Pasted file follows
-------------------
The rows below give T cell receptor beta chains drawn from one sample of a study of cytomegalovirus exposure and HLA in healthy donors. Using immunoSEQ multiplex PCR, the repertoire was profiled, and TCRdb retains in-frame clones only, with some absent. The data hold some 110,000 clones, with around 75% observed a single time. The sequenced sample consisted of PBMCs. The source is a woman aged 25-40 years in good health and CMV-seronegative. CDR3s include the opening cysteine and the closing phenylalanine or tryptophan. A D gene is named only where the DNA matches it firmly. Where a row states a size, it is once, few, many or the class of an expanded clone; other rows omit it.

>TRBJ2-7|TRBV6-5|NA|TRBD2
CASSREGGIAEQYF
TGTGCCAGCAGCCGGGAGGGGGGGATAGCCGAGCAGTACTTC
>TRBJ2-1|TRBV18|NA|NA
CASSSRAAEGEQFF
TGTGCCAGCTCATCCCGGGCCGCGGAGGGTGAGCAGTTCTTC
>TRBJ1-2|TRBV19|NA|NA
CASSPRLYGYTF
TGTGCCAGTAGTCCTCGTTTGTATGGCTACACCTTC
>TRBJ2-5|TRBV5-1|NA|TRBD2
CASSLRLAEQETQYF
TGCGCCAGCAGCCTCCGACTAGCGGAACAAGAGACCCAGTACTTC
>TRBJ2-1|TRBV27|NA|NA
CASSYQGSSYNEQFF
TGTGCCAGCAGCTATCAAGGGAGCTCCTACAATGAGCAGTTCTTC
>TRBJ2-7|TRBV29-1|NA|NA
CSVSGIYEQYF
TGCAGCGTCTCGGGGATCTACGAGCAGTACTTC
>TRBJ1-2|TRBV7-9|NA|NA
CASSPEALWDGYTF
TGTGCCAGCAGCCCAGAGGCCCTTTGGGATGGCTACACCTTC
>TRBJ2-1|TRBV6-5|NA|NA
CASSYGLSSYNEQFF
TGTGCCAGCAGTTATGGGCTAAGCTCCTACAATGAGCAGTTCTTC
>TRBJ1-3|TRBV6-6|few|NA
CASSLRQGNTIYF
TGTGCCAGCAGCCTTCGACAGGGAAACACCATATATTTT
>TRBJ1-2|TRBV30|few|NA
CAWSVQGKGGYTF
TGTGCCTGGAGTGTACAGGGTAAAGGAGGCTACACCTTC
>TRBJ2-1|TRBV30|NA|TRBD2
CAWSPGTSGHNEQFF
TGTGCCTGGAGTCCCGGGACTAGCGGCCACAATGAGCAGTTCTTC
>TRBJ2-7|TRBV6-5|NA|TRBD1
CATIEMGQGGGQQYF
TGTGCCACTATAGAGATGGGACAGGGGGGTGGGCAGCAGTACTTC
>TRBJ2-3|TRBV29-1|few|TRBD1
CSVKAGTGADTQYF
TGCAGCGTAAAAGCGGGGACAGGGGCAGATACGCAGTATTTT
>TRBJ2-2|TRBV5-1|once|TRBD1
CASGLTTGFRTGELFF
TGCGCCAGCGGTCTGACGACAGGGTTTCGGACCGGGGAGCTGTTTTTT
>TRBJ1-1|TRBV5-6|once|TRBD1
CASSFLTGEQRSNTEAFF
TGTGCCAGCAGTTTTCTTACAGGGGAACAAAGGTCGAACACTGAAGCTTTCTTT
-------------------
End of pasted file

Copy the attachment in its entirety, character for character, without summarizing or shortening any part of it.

The rows below give T cell receptor beta chains drawn from one sample of a study of cytomegalovirus exposure and HLA in healthy donors. Using immunoSEQ multiplex PCR, the repertoire was profiled, and TCRdb retains in-frame clones only, with some absent. The data hold some 110,000 clones, with around 75% observed a single time. The sequenced sample consisted of PBMCs. The source is a woman aged 25-40 years in good health and CMV-seronegative. CDR3s include the opening cysteine and the closing phenylalanine or tryptophan. A D gene is named only where the DNA matches it firmly. Where a row states a size, it is once, few, many or the class of an expanded clone; other rows omit it.

>TRBJ2-7|TRBV6-5|NA|TRBD2
CASSREGGIAEQYF
TGTGCCAGCAGCCGGGAGGGGGGGATAGCCGAGCAGTACTTC
>TRBJ2-1|TRBV18|NA|NA
CASSSRAAEGEQFF
TGTGCCAGCTCATCCCGGGCCGCGGAGGGTGAGCAGTTCTTC
>TRBJ1-2|TRBV19|NA|NA
CASSPRLYGYTF
TGTGCCAGTAGTCCTCGTTTGTATGGCTACACCTTC
>TRBJ2-5|TRBV5-1|NA|TRBD2
CASSLRLAEQETQYF
TGCGCCAGCAGCCTCCGACTAGCGGAACAAGAGACCCAGTACTTC
>TRBJ2-1|TRBV27|NA|NA
CASSYQGSSYNEQFF
TGTGCCAGCAGCTATCAAGGGAGCTCCTACAATGAGCAGTTCTTC
>TRBJ2-7|TRBV29-1|NA|NA
CSVSGIYEQYF
TGCAGCGTCTCGGGGATCTACGAGCAGTACTTC
>TRBJ1-2|TRBV7-9|NA|NA
CASSPEALWDGYTF
TGTGCCAGCAGCCCAGAGGCCCTTTGGGATGGCTACACCTTC
>TRBJ2-1|TRBV6-5|NA|NA
CASSYGLSSYNEQFF
TGTGCCAGCAGTTATGGGCTAAGCTCCTACAATGAGCAGTTCTTC
>TRBJ1-3|TRBV6-6|few|NA
CASSLRQGNTIYF
TGTGCCAGCAGCCTTCGACAGGGAAACACCATATATTTT
>TRBJ1-2|TRBV30|few|NA
CAWSVQGKGGYTF
TGTGCCTGGAGTGTACAGGGTAAAGGAGGCTACACCTTC
>TRBJ2-1|TRBV30|NA|TRBD2
CAWSPGTSGHNEQFF
TGTGCCTGGAGTCCCGGGACTAGCGGCCACAATGAGCAGTTCTTC
>TRBJ2-7|TRBV6-5|NA|TRBD1
CATIEMGQGGGQQYF
TGTGCCACTATAGAGATGGGACAGGGGGGTGGGCAGCAGTACTTC
>TRBJ2-3|TRBV29-1|few|TRBD1
CSVKAGTGADTQYF
TGCAGCGTAAAAGCGGGGACAGGGGCAGATACGCAGTATTTT
>TRBJ2-2|TRBV5-1|once|TRBD1
CASGLTTGFRTGELFF
TGCGCCAGCGGTCTGACGACAGGGTTTCGGACCGGGGAGCTGTTTTTT
>TRBJ1-1|TRBV5-6|once|TRBD1
CASSFLTGEQRSNTEAFF
TGTGCCAGCAGTTTTCTTACAGGGGAACAAAGGTCGAACACTGAAGCTTTCTTT